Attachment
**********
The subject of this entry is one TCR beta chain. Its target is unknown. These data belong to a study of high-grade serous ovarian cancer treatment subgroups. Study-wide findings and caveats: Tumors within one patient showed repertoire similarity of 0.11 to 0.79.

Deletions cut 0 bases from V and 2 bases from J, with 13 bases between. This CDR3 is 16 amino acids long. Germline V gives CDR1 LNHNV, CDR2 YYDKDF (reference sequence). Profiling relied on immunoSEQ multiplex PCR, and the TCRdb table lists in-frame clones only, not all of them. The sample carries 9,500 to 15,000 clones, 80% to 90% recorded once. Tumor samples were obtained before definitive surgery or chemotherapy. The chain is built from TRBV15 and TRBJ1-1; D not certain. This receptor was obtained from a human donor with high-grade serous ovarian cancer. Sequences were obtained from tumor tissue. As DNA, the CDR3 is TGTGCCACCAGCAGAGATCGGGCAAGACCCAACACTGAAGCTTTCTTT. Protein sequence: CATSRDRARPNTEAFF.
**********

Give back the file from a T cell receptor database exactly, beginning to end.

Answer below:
The subject of this entry is one TCR beta chain. Its target is unknown. These data belong to a study of high-grade serous ovarian cancer treatment subgroups. Study-wide findings and caveats: Tumors within one patient showed repertoire similarity of 0.11 to 0.79.

Deletions cut 0 bases from V and 2 bases from J, with 13 bases between. This CDR3 is 16 amino acids long. Germline V gives CDR1 LNHNV, CDR2 YYDKDF (reference sequence). Profiling relied on immunoSEQ multiplex PCR, and the TCRdb table lists in-frame clones only, not all of them. The sample carries 9,500 to 15,000 clones, 80% to 90% recorded once. Tumor samples were obtained before definitive surgery or chemotherapy. The chain is built from TRBV15 and TRBJ1-1; D not certain. This receptor was obtained from a human donor with high-grade serous ovarian cancer. Sequences were obtained from tumor tissue. As DNA, the CDR3 is TGTGCCACCAGCAGAGATCGGGCAAGACCCAACACTGAAGCTTTCTTT. Protein sequence: CATSRDRARPNTEAFF.